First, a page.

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Zero-Day Bugs Spotted In Nooie Baby Monitors

by Abeerah Hashim
Nooie baby monitor bugs

Researchers have found numerous bugs affecting Nooie baby monitors. Exploiting the zero-day bugs allows an adversary to  access feeds, and execute code. Despite the severity of the bugs, the vendors are yet to release fixes.

Nooie Baby Monitor Bugs

According to a blog post from Bitdefender, their researchers caught several unpatched zero-day bugs in Nooie baby monitors.

Specifically, they found four different vulnerabilities in the Nooie Cam back in 2020. However, despite reporting the flaws to the vendors right then, the vulnerabilities haven’t attracted the vendor’s attention.

Given the exploitability of such bugs in baby monitors, the researchers decided to publicly disclose the flaws, urging the users to stay vigilant.

Regarding the bugs, the first of these is an information disclosure vulnerability, leaking the device and user ID. This leak happens due to how the device communicates to the MQTT server without authentication. Hence, an adversary can subscribe to the /device/init topic to know the target device’s details.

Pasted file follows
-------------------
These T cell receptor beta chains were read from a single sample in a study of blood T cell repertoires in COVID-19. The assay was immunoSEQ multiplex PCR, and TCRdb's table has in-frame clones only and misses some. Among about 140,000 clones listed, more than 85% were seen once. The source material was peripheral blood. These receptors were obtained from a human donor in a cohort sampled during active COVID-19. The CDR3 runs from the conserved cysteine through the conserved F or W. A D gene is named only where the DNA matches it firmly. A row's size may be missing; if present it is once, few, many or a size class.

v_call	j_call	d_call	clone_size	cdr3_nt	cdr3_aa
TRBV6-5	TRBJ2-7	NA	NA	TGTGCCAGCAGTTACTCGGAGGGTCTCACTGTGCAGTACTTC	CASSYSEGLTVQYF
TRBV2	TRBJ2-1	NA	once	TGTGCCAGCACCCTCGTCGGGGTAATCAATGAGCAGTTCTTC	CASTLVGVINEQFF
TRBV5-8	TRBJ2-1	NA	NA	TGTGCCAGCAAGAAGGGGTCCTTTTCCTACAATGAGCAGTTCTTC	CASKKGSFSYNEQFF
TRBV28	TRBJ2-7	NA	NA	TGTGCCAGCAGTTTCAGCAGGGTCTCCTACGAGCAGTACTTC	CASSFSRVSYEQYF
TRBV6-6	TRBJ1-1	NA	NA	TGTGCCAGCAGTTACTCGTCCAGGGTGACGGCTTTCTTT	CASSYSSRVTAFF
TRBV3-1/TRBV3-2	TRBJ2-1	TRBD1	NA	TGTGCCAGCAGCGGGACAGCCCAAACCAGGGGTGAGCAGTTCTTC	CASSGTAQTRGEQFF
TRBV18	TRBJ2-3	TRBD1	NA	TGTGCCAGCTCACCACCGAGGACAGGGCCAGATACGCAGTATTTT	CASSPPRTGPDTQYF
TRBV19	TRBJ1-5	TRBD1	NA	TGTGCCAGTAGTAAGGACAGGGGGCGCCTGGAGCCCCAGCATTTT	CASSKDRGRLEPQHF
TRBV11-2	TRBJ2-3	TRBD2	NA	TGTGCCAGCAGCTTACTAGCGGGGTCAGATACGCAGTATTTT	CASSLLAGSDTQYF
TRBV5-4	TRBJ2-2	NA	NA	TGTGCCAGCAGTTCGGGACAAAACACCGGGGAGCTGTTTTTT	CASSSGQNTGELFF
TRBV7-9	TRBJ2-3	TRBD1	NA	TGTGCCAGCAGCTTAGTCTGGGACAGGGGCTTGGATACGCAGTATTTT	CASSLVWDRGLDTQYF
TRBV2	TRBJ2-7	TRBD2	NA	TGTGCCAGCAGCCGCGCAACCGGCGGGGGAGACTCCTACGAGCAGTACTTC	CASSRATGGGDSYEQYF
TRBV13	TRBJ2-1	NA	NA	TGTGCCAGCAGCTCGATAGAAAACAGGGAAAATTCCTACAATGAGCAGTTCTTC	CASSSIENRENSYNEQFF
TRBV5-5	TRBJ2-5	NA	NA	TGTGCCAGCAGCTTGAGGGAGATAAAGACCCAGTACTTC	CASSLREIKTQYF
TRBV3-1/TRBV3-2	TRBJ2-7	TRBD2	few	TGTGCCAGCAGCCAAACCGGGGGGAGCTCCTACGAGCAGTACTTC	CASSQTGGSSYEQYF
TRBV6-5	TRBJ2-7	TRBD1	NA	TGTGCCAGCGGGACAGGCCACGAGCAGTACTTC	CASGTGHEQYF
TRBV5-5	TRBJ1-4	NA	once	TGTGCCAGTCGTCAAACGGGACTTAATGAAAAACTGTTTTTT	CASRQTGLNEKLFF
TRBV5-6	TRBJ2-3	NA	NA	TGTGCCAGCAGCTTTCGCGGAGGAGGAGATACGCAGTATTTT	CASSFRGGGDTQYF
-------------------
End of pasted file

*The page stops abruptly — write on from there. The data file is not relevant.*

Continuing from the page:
Then, once connected to the MQTT server (without authentication), the adversary can generate requests to access live feeds of arbitrary cameras. Regarding how this will work, the researchers explained,

This is achieved by publishing a message to the camera’s topic /device/<ID>/cmd, where <ID> is the uuid parameter obtained earlier. The payload must be in JSON format and must include the cmd and url parameters.

The third vulnerability is a stack-based buffer overflow that would allow code execution.

Lastly, an adversary could obtain the AWS credentials for the target device by using the leaked device and user IDs.

The camera uses the /rest/v2/device/get_awstoken endpoint on eu.nooie.com to obtain the AWS credentials used to store recordings on the cloud… The only prerequisites are the IDs leaked on the MQTT server (uuid and uid).

Such explicit access then allows the adversary to access stored recordings, or even reset the AWS bucket.

No Patch Available Yet

The researchers tested two devices – PC100A (Nooie Cam 360) (v1.3.88) and IPC007A-1080P (Nooie Cam Indoor 1080p) (v2.1.94) – in their study.

Since the bugs remain unpatched (until the time of writing this article), the researchers advise users to isolate their baby monitors for safety. For instance, users can restrict SSID access for networks connecting such critical IoT devices.

Also, keeping the devices up-to-date with the latest firmware updates is another strategy to receive the patches whenever released.

Let us know your thoughts in the comments.

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